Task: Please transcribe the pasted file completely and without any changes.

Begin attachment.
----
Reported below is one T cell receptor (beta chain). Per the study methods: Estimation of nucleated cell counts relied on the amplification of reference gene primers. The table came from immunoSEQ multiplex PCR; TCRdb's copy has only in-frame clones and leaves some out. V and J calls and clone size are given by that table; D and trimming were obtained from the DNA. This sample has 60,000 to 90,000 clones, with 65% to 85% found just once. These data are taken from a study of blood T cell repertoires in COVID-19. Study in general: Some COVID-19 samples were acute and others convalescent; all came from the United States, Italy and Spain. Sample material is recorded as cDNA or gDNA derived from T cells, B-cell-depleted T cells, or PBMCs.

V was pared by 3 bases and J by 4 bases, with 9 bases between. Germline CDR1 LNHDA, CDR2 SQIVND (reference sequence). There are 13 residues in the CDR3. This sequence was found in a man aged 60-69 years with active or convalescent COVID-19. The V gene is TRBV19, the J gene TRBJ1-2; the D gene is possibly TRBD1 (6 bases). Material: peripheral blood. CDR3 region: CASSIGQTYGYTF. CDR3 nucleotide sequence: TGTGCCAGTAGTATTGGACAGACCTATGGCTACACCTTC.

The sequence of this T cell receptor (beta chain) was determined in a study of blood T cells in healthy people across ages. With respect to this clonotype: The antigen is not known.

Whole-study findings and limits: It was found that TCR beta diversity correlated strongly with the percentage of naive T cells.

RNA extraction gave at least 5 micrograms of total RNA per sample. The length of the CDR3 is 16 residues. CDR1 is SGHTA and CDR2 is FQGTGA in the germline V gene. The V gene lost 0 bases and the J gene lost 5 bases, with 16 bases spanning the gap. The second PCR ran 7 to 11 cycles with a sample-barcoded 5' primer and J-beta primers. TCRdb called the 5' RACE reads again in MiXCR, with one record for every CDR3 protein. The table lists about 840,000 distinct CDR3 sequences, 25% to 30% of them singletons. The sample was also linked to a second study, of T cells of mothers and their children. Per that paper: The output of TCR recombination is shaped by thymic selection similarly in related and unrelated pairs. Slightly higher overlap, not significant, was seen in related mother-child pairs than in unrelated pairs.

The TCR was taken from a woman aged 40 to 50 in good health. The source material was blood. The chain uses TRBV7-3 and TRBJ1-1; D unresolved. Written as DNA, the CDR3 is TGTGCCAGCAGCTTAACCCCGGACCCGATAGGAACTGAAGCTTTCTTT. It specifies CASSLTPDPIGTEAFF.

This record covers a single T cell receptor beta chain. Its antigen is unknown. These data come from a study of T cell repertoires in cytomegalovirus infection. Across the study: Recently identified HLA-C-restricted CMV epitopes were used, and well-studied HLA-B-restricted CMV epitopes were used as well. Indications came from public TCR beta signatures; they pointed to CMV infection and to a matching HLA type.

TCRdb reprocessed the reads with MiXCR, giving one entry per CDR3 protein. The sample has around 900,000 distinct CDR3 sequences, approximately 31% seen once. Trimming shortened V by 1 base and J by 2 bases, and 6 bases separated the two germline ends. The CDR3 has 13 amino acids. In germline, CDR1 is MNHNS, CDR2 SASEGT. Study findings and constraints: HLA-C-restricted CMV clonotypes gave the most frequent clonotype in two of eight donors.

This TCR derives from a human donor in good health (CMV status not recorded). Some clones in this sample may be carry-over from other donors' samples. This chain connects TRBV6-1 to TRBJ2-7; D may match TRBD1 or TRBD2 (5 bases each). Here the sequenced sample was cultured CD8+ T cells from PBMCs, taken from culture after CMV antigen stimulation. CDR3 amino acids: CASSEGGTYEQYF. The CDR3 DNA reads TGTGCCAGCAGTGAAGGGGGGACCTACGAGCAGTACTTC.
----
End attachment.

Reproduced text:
Reported below is one T cell receptor (beta chain). Per the study methods: Estimation of nucleated cell counts relied on the amplification of reference gene primers. The table came from immunoSEQ multiplex PCR; TCRdb's copy has only in-frame clones and leaves some out. V and J calls and clone size are given by that table; D and trimming were obtained from the DNA. This sample has 60,000 to 90,000 clones, with 65% to 85% found just once. These data are taken from a study of blood T cell repertoires in COVID-19. Study in general: Some COVID-19 samples were acute and others convalescent; all came from the United States, Italy and Spain. Sample material is recorded as cDNA or gDNA derived from T cells, B-cell-depleted T cells, or PBMCs.

V was pared by 3 bases and J by 4 bases, with 9 bases between. Germline CDR1 LNHDA, CDR2 SQIVND (reference sequence). There are 13 residues in the CDR3. This sequence was found in a man aged 60-69 years with active or convalescent COVID-19. The V gene is TRBV19, the J gene TRBJ1-2; the D gene is possibly TRBD1 (6 bases). Material: peripheral blood. CDR3 region: CASSIGQTYGYTF. CDR3 nucleotide sequence: TGTGCCAGTAGTATTGGACAGACCTATGGCTACACCTTC.

The sequence of this T cell receptor (beta chain) was determined in a study of blood T cells in healthy people across ages. With respect to this clonotype: The antigen is not known.

Whole-study findings and limits: It was found that TCR beta diversity correlated strongly with the percentage of naive T cells.

RNA extraction gave at least 5 micrograms of total RNA per sample. The length of the CDR3 is 16 residues. CDR1 is SGHTA and CDR2 is FQGTGA in the germline V gene. The V gene lost 0 bases and the J gene lost 5 bases, with 16 bases spanning the gap. The second PCR ran 7 to 11 cycles with a sample-barcoded 5' primer and J-beta primers. TCRdb called the 5' RACE reads again in MiXCR, with one record for every CDR3 protein. The table lists about 840,000 distinct CDR3 sequences, 25% to 30% of them singletons. The sample was also linked to a second study, of T cells of mothers and their children. Per that paper: The output of TCR recombination is shaped by thymic selection similarly in related and unrelated pairs. Slightly higher overlap, not significant, was seen in related mother-child pairs than in unrelated pairs.

The TCR was taken from a woman aged 40 to 50 in good health. The source material was blood. The chain uses TRBV7-3 and TRBJ1-1; D unresolved. Written as DNA, the CDR3 is TGTGCCAGCAGCTTAACCCCGGACCCGATAGGAACTGAAGCTTTCTTT. It specifies CASSLTPDPIGTEAFF.

This record covers a single T cell receptor beta chain. Its antigen is unknown. These data come from a study of T cell repertoires in cytomegalovirus infection. Across the study: Recently identified HLA-C-restricted CMV epitopes were used, and well-studied HLA-B-restricted CMV epitopes were used as well. Indications came from public TCR beta signatures; they pointed to CMV infection and to a matching HLA type.

TCRdb reprocessed the reads with MiXCR, giving one entry per CDR3 protein. The sample has around 900,000 distinct CDR3 sequences, approximately 31% seen once. Trimming shortened V by 1 base and J by 2 bases, and 6 bases separated the two germline ends. The CDR3 has 13 amino acids. In germline, CDR1 is MNHNS, CDR2 SASEGT. Study findings and constraints: HLA-C-restricted CMV clonotypes gave the most frequent clonotype in two of eight donors.

This TCR derives from a human donor in good health (CMV status not recorded). Some clones in this sample may be carry-over from other donors' samples. This chain connects TRBV6-1 to TRBJ2-7; D may match TRBD1 or TRBD2 (5 bases each). Here the sequenced sample was cultured CD8+ T cells from PBMCs, taken from culture after CMV antigen stimulation. CDR3 amino acids: CASSEGGTYEQYF. The CDR3 DNA reads TGTGCCAGCAGTGAAGGGGGGACCTACGAGCAGTACTTC.